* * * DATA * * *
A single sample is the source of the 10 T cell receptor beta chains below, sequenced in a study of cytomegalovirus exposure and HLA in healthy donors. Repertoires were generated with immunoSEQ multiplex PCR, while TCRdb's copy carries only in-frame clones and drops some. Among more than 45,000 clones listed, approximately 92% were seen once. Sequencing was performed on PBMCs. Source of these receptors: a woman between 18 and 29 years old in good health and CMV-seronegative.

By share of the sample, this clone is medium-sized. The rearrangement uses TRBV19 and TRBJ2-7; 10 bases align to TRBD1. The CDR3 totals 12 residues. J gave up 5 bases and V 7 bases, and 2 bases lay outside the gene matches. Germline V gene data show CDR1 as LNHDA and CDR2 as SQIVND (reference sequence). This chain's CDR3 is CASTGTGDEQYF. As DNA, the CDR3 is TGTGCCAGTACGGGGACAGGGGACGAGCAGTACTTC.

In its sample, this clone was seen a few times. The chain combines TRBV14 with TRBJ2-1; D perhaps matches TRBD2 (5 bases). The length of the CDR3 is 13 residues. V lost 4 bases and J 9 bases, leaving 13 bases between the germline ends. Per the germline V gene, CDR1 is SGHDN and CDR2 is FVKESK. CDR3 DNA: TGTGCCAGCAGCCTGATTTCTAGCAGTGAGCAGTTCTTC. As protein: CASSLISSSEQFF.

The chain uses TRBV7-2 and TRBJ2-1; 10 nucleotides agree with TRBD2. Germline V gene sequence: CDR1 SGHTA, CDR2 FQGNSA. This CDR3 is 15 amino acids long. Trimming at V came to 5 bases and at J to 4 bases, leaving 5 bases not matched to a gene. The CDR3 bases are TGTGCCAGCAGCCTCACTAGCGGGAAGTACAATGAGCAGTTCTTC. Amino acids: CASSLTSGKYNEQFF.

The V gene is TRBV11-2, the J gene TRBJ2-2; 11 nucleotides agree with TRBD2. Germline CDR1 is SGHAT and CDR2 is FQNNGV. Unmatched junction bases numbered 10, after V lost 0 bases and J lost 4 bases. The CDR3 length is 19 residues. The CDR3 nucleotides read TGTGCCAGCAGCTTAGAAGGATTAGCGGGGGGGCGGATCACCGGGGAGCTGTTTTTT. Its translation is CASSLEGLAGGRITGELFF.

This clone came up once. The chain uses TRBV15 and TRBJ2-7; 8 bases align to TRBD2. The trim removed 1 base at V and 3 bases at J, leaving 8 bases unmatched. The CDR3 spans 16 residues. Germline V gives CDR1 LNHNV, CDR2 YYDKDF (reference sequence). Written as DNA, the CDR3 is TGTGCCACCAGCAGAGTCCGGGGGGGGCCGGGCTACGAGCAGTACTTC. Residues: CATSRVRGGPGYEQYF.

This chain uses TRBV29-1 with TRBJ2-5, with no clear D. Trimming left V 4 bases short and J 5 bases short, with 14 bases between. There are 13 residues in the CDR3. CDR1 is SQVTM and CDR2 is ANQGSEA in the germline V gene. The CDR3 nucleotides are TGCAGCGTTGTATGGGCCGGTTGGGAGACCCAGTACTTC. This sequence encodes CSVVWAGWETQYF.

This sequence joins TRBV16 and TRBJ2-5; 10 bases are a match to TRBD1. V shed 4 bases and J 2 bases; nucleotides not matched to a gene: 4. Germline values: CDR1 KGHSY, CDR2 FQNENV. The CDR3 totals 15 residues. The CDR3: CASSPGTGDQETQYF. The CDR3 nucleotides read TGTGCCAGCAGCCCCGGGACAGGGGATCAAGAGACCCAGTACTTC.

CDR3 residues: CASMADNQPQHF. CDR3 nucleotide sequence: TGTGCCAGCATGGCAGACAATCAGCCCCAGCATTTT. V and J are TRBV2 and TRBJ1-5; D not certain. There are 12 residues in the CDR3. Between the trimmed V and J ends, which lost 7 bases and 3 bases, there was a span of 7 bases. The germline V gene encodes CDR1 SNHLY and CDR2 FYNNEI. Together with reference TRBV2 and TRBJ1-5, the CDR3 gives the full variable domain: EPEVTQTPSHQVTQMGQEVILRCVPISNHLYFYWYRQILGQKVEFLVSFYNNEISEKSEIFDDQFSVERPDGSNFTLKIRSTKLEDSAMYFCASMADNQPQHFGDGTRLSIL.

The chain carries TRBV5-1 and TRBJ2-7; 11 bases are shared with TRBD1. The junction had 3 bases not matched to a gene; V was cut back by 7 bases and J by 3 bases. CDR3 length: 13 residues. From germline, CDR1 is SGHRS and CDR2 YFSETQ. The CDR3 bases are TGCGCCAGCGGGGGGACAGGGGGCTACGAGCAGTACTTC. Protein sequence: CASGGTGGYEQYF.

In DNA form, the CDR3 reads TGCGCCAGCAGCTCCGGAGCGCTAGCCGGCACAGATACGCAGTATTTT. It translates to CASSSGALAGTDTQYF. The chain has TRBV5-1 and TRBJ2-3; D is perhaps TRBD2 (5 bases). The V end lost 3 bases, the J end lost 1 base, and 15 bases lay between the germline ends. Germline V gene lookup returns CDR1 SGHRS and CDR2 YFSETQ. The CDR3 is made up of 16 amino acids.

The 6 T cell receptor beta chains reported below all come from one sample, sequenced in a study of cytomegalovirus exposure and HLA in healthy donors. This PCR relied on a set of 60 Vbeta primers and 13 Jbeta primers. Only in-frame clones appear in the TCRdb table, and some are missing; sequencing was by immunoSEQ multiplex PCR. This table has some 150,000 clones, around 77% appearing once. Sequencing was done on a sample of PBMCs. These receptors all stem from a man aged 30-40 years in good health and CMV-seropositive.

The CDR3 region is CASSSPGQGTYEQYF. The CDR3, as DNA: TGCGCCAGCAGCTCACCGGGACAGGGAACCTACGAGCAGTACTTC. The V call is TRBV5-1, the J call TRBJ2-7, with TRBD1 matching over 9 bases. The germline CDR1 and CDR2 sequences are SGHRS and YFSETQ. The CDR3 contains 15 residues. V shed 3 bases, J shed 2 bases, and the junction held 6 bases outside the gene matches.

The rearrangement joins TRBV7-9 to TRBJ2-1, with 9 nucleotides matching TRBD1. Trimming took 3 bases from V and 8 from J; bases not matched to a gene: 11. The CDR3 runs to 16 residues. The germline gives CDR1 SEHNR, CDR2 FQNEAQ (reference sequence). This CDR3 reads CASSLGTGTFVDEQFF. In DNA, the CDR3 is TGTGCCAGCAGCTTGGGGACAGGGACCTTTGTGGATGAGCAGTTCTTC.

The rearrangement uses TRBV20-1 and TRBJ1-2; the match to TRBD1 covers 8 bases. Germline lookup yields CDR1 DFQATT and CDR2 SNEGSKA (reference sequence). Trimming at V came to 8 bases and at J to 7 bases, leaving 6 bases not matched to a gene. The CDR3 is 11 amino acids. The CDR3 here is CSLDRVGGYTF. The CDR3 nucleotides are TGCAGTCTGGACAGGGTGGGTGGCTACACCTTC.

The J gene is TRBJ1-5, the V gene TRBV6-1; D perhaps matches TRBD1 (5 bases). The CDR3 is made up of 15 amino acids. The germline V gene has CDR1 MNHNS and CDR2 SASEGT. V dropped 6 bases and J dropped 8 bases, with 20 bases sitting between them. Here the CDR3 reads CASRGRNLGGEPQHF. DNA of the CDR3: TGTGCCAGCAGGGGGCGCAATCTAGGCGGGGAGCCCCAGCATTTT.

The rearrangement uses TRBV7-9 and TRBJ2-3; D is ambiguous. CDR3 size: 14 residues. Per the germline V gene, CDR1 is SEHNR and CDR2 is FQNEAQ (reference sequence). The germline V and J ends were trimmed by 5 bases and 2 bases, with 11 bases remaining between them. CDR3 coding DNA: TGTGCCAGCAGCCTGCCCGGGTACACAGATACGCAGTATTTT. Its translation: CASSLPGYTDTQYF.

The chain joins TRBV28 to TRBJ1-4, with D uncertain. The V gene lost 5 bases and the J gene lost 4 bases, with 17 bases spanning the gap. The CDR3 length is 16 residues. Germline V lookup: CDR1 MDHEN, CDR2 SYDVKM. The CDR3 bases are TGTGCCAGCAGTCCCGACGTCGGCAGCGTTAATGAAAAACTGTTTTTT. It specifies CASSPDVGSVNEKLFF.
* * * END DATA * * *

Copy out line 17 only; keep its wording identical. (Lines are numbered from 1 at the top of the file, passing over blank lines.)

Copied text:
The rearrangement uses TRBV7-9 and TRBJ2-3; D is ambiguous. CDR3 size: 14 residues. Per the germline V gene, CDR1 is SEHNR and CDR2 is FQNEAQ (reference sequence). The germline V and J ends were trimmed by 5 bases and 2 bases, with 11 bases remaining between them. CDR3 coding DNA: TGTGCCAGCAGCCTGCCCGGGTACACAGATACGCAGTATTTT. Its translation: CASSLPGYTDTQYF.